As it stands the insurance companies have too much political clout. Any change to the system is going to have to be multi-stage, and progress relatively slowly over the years. ACA itself was fought tooth and nail, and is but a husk of its original intention. It tried to take too much power away in one fell swoop basically.

So this has to be a longterm battle, likely lasting decades, in which the US is slowly moved to a better model of healthcare provision. Better in terms of providing the common citizen with higher levels of healthcare provision. It’s not an easy battle, and it’ll likely be one step forward, two steps back, and another step forward, for a lot of the fight.

Ultimately it’s still unclear if the US will go down the route of better healthcare, or the route of tighter control of medicine by the profit-makers. It’s frankly still unclear if the US is going to be around for long enough to enact a real change, or if that’s going to have to wait until the system collapses around our ears and whatever new states arise enact their own policies.

Only time will tell.

 
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Topic: Serious Discussion / Remove all social safety nets!

Originally posted by megapoopy:

You do not know what you are talking about. No program with the Safelink gives you iphone or any other top phone. You get several years old obsolete phones that have terrible sound quality and can hardly text.

You get whatever they can get the best deal on, in that area. Besides, when it’s in a carry case, it’ll look like it’s state of the art.

My friends make fun of us for having this shitty phone when they have iPhone 6 and awesome droid phones.

If it’s any consolation, I own my own home, a detached in a rather large plot of land that is also mine, and my phone is a fifteen year old model that only has enough space on the monochrome display for one line of numbers or letters at a time, and if you wish to text with it (which in theory it is capable of) you have to press the number buttons enough times to get the letter you were looking for.

Not having a pointlessly flashy phone loaded with functions you have no use for is hardly the end of the world.

Besides what the posters was saying is that the woman came in and had this separate phone iPhone 6 that she somehow obtained which she should not have been able to afford, and she should not have at all if you are on the Safelink assistance plan. If you look on the phone bill everyone else pays for these free phones with a fee on their bills so it’s wrong this woman was ripping off the program.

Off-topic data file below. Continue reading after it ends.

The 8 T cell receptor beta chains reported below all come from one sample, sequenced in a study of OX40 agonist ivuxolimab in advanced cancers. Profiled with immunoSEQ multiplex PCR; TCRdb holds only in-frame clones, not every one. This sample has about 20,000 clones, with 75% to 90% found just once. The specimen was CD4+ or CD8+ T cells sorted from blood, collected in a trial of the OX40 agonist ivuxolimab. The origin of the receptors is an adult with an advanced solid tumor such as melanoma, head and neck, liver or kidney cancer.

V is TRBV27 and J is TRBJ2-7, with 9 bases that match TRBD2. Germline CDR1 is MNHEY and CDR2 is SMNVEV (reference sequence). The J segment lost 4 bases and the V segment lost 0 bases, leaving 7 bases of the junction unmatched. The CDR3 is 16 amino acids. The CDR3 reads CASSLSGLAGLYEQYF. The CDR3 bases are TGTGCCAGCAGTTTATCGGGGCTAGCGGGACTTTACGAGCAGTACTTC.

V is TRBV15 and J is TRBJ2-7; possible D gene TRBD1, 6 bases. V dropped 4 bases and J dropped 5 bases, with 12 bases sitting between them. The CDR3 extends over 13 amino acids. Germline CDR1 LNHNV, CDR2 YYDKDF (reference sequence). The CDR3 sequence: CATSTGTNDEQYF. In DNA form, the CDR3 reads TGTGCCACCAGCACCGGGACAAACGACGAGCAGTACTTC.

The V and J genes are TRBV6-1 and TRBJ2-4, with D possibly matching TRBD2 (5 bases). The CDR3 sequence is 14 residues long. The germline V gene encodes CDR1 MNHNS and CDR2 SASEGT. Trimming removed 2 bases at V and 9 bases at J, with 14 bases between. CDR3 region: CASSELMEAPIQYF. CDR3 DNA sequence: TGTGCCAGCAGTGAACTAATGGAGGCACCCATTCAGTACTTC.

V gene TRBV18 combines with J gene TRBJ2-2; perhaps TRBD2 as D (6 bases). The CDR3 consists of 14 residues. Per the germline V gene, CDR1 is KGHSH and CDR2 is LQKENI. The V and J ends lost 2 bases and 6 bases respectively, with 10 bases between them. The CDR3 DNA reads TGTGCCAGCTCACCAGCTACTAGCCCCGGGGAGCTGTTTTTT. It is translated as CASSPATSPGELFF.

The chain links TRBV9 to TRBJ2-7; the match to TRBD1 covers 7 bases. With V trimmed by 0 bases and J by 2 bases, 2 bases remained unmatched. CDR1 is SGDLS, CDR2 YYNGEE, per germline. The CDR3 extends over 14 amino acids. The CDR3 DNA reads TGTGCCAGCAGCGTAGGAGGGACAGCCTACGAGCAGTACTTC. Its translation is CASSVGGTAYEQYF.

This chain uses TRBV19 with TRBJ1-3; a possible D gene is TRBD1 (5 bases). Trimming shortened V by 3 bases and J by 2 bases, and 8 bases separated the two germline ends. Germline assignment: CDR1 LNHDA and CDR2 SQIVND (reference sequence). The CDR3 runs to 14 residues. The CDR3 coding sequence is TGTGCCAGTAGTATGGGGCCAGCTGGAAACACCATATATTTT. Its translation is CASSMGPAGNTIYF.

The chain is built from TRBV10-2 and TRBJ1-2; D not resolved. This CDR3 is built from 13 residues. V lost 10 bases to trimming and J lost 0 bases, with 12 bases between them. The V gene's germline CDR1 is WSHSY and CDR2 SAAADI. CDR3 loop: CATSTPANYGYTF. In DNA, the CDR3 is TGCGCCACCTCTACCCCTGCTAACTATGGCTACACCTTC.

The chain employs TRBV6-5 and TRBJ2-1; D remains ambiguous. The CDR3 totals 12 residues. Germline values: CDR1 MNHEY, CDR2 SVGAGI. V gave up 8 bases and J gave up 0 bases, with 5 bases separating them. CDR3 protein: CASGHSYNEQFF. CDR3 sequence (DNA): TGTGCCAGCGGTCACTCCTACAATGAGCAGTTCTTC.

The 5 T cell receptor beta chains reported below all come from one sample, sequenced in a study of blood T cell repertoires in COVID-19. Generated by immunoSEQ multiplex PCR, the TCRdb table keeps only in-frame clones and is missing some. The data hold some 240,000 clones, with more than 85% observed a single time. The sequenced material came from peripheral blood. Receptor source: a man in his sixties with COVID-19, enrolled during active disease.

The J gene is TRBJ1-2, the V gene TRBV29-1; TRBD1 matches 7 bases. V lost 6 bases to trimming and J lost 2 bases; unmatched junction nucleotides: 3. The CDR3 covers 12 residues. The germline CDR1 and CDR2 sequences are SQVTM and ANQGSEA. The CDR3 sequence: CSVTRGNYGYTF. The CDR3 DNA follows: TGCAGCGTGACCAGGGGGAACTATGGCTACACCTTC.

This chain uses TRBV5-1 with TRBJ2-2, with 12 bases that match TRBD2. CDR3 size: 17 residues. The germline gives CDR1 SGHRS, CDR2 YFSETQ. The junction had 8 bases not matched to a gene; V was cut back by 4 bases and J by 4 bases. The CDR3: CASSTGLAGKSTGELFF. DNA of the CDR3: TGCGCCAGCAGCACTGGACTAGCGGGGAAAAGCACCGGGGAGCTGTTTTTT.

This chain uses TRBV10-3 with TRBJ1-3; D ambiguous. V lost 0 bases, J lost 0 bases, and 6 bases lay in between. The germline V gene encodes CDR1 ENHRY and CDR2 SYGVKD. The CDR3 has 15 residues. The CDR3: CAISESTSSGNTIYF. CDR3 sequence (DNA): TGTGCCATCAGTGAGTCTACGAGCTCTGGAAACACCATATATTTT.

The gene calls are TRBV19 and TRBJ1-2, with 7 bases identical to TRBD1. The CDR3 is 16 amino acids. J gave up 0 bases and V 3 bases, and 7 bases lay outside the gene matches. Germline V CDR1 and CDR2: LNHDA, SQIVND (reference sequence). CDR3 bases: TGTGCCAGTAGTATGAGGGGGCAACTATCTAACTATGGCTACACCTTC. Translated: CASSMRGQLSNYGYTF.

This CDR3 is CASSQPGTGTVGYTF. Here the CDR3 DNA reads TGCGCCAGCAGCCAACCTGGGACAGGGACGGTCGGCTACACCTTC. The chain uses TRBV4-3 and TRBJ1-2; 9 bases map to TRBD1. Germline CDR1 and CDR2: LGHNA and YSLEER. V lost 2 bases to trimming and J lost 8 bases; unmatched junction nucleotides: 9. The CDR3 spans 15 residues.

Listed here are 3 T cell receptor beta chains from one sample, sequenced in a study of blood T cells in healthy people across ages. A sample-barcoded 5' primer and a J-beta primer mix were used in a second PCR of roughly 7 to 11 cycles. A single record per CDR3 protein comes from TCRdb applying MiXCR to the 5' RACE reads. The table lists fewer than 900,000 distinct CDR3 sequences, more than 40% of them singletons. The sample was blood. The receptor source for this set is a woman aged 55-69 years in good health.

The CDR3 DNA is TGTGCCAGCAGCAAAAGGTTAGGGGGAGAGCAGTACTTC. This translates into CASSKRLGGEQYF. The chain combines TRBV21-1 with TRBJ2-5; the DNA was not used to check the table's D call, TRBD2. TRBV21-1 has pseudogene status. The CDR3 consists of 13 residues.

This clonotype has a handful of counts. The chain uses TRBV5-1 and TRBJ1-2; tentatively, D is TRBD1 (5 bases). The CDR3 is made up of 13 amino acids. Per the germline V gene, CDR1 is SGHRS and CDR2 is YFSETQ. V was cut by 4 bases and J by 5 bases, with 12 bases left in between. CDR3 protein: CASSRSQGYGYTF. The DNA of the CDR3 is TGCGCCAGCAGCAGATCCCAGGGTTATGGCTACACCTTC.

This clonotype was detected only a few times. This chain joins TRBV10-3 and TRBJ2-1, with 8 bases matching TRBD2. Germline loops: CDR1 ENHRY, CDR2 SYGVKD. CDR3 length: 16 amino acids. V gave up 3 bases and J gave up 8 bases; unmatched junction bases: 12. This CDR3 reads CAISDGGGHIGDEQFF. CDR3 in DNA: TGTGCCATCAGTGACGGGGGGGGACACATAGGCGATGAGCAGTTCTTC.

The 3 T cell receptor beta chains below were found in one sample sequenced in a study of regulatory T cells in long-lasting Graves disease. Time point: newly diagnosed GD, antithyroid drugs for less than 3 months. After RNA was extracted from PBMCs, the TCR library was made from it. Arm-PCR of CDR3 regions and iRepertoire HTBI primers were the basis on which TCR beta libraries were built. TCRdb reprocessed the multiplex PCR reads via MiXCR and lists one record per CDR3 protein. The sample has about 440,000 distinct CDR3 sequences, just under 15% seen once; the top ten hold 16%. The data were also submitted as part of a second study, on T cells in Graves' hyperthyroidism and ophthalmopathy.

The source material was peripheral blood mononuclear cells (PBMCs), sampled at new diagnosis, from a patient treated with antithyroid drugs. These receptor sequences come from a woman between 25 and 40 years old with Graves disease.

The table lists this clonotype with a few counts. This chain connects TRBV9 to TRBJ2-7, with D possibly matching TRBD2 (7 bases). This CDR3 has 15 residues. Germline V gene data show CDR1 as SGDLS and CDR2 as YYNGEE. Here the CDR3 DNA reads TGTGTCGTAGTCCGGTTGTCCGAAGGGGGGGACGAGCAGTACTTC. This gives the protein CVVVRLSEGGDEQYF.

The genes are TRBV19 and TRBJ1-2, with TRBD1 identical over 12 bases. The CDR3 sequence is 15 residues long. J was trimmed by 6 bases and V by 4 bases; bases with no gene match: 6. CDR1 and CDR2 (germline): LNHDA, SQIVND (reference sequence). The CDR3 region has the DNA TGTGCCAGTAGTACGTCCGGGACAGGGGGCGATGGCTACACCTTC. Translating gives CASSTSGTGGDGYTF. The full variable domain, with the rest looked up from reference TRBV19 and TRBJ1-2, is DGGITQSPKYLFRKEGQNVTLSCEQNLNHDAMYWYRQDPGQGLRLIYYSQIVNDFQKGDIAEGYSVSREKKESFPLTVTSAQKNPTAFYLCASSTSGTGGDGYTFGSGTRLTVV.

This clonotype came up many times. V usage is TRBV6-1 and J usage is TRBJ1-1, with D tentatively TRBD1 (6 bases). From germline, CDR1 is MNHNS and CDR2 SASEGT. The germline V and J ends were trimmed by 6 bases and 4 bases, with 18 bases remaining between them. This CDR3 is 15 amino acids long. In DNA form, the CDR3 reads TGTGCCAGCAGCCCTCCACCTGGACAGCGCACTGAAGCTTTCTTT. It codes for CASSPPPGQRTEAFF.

She said no such thing. Rather that the woman was using an iphone to make her calls. In other words, that she was using a touchscreen phone capable of displaying video, likely made by Apple at some point.

What the poster was saying reminded me of this video, the President Obama voter base who elected him into office.

http://www.youtube.com/watch?v=tpAOwJvTOio

Could you provide a textual source please? I loathe youtube links – they’re usually either to vloggers or TV news broadcasts, and both are either seriously low on unbiased content, low on content in general, or both. I’d prefer to read about something if it’s all the same to you.

About the only use for youtube seems to be when using a video to expound upon a point made in a longer article. Even then, it’s a secondary source, rather than a primary.

 
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Topic: Serious Discussion / Remove all social safety nets!

The iphones are from a government-created program to give those on low income access to a phone line to help get them back into work where possible. It has strict usage limitations, and more importantly it is cheaper to give them an iphone than to set them up with a landline.

Oh and by the way, the ‘Obamaphone’ program was created by one Ronald Reagan. Perhaps you’ve heard of him? It’s the same program now, as it was then. They just continually look for the best value options. You know, the whole ‘saving money’ thing.

 
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Topic: Serious Discussion / Stupid People

I’d class intelligence as the ability to problem-solve, Kasic. The ability to look at a problem or any situation and analyse possible ways out of it. Knowledge retention is tied to it, but ultimately it’s linked to a different way of perceiving the world. Finding patterns and making links that would not be so obvious to those with lesser intelligence. Oh, they may get there in the end, and they may not, but it’ll take them longer to reach their conclusion.

It’s the same with knowledge an intelligent person holds; they’re much more intrinsically able to make new connections, and tie disparate data together in new ways if they have a high intellect, than if they have a low one.